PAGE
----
Did you spend any time with Judy?
They had given her a dressing room, and we all went through, and she gave us an autographed picture. That was as much as I talked to her. Judy, being only 16, she was juggling school. She had a tutor right on set.
Did you meet Toto?
No, I didn’t meet him.
I don’t know. I suppose he was on the set. You got to remember, I was just fresh out of high school. I’m not pushy to do things like that. I’m sort of shy.
How long did you shoot?
We got there in the middle of November 1938. By Christmas, we were all through with the Munchkinland scene. That included all the rehearsals and all the wardrobe fittings. I didn’t live in the hotel where all the shenanigans were going on.
What was your costume like?
I’ve got pictures of it. My hat was green. The hat came to a point. The costumes were all designed for each of us.
Did you do your own singing?
We did the singing. But they had a lot of people on there that were from Europe. They didn’t want the European accent, so they dubbed the voices.
How much did you get paid?
I don’t remember exactly. But it doesn’t matter. At that time, a lot of us didn’t have work. We were glad for anything. It was so much fun. I know they said we were a bunch of rowdies, but we weren’t. I met my husband when I was working on The Wizard of Oz. He had worked at the Chicago Rose Fair on the midget orchestra. When we were in California, he knew a lot of people, so he came to the restaurant where we ate, and I met him. We didn’t get married until 1943.
Did all the Munchkins eat together?
MGM had set up a little restaurant strictly for the little people. We could go there and have our breakfast and dinner. It was a buffet.
Why do you think people still love the movie?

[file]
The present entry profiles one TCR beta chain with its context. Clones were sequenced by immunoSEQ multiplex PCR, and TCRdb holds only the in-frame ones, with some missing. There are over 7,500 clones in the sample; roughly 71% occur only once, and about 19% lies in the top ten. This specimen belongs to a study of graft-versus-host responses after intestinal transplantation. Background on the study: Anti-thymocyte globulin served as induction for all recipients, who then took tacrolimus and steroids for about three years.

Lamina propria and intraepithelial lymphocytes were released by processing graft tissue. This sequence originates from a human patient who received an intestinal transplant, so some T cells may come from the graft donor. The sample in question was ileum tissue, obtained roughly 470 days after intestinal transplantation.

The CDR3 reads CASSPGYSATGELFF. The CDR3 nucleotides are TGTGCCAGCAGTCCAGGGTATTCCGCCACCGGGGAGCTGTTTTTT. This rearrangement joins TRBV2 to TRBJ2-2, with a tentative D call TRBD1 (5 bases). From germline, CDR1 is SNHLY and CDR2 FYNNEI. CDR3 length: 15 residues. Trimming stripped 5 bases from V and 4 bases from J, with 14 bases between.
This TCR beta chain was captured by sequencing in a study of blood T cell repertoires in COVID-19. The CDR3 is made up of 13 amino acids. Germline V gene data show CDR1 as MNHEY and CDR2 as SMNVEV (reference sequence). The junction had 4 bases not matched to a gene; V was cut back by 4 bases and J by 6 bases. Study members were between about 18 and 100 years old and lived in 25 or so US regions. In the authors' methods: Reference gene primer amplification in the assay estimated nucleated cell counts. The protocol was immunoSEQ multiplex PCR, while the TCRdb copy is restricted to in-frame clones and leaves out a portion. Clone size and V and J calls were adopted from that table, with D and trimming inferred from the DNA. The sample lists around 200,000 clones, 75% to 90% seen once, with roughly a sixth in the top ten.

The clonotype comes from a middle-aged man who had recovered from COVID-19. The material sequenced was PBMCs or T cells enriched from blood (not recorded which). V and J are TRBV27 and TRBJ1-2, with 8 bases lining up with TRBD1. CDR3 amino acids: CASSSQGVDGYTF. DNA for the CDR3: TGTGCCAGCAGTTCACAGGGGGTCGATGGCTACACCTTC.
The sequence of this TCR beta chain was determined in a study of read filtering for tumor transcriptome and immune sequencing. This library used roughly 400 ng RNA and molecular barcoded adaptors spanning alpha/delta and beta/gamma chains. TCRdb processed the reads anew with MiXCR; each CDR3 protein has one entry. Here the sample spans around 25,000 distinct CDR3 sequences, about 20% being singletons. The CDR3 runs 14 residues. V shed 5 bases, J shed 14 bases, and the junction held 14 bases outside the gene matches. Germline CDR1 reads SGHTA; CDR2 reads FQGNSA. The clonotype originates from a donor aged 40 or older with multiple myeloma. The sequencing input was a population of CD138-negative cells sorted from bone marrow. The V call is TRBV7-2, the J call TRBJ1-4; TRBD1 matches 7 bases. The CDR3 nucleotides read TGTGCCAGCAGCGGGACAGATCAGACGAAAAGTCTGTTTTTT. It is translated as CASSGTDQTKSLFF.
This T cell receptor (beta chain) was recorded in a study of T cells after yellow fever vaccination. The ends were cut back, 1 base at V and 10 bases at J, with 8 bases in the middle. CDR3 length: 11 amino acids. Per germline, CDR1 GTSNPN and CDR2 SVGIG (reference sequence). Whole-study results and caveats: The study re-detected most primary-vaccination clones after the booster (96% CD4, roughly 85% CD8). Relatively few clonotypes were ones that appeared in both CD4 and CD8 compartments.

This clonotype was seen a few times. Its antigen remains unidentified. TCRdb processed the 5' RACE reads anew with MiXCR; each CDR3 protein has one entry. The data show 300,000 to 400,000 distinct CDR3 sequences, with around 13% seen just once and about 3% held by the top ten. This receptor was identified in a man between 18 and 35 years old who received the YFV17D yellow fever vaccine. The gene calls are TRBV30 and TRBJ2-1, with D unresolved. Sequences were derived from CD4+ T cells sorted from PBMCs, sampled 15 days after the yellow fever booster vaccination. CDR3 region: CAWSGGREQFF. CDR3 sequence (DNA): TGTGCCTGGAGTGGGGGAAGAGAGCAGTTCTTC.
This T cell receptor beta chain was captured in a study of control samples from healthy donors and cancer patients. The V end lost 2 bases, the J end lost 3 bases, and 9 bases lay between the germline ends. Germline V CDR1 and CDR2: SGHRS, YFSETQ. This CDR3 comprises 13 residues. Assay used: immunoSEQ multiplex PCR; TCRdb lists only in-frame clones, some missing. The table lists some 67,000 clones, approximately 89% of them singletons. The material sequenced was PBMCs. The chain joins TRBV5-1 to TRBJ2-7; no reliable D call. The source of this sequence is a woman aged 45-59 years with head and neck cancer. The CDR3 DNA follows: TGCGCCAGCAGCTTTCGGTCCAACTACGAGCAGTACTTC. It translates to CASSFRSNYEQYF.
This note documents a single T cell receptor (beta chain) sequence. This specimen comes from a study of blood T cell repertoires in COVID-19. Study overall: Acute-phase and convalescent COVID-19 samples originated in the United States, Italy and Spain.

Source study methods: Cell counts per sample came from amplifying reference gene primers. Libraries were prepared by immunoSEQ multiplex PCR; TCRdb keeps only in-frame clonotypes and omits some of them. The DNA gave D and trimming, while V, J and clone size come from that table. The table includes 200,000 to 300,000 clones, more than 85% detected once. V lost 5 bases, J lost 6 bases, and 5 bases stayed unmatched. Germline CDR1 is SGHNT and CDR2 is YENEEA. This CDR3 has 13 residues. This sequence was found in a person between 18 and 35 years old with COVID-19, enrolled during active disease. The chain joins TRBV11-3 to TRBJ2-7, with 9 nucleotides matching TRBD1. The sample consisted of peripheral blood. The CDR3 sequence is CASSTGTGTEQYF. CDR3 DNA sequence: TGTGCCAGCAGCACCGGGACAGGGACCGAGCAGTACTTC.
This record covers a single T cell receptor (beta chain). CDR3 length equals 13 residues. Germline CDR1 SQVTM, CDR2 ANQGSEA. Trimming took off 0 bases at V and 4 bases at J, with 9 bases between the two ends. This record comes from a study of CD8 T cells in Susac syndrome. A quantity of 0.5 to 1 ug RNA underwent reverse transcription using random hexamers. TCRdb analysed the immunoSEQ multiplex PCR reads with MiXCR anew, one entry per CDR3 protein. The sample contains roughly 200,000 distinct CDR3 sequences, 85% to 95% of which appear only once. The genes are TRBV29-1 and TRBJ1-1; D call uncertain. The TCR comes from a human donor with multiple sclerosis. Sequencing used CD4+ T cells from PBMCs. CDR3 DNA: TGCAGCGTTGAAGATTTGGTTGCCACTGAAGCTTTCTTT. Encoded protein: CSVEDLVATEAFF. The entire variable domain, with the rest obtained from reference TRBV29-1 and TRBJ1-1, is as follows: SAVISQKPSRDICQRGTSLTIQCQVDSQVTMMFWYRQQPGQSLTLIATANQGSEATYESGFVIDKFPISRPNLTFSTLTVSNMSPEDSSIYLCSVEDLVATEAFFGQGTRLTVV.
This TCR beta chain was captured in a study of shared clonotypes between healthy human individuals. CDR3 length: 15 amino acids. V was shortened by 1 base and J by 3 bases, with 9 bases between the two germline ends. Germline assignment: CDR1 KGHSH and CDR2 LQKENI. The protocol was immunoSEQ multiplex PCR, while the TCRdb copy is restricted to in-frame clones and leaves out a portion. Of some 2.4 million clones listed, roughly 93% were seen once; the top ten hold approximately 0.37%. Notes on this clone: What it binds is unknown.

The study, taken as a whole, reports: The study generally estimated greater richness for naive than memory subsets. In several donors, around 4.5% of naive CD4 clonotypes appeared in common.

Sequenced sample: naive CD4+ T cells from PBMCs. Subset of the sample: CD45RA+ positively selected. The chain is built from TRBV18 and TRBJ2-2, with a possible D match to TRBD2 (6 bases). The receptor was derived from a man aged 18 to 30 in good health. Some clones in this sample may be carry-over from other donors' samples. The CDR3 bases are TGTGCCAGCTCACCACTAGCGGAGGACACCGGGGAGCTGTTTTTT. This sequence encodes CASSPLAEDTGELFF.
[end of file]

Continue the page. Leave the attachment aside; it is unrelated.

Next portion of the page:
When The Wizard of Oz would come on TV, whole families would sit around and watch it together. They did that for years, whenever it would come on. It’ll soon be 75 years since we made The Wizard of Oz. I talk to people all the time, and it’s one of their favorite movies. Everybody seems to love it. And of course, Judy Garland singing “Over the Rainbow.” I can’t listen to that anymore. It makes me cry.
I don’t know. It just does. Judy was only 47 when she died. I met Joseph and Lorna [Luft], but I haven’t met Liza Minnelli yet.
How do you spend your time now?
I live my life one day at a time. I’m old and happy. I’ve had a good life. The one thing that I’m most proud of, during the Second World War, I worked on airplanes in a defense plant. I was a Rosie the Riveter. I’m really proud of that. They have a real nice library here. I get books. In July, I’ll be 95 years old.
Happy early birthday. I’ll send you a link to this article when it goes live.
I don’t have a computer. I don’t do any of that.
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Note: There is a Munchkins scene in the new Oz the Great and Powerful, but the actors playing them are dwarfs—not midgets. “There are very few midgets left today; they are like dinosaurs,” said Steve Cox, the author of The Munchkins of Oz. “This movie employs mostly dwarfs ... Think Oompa Loompas. Not that I look down on them. MGM was very particular. They stereotyped back then. They only wanted proportioned little people.”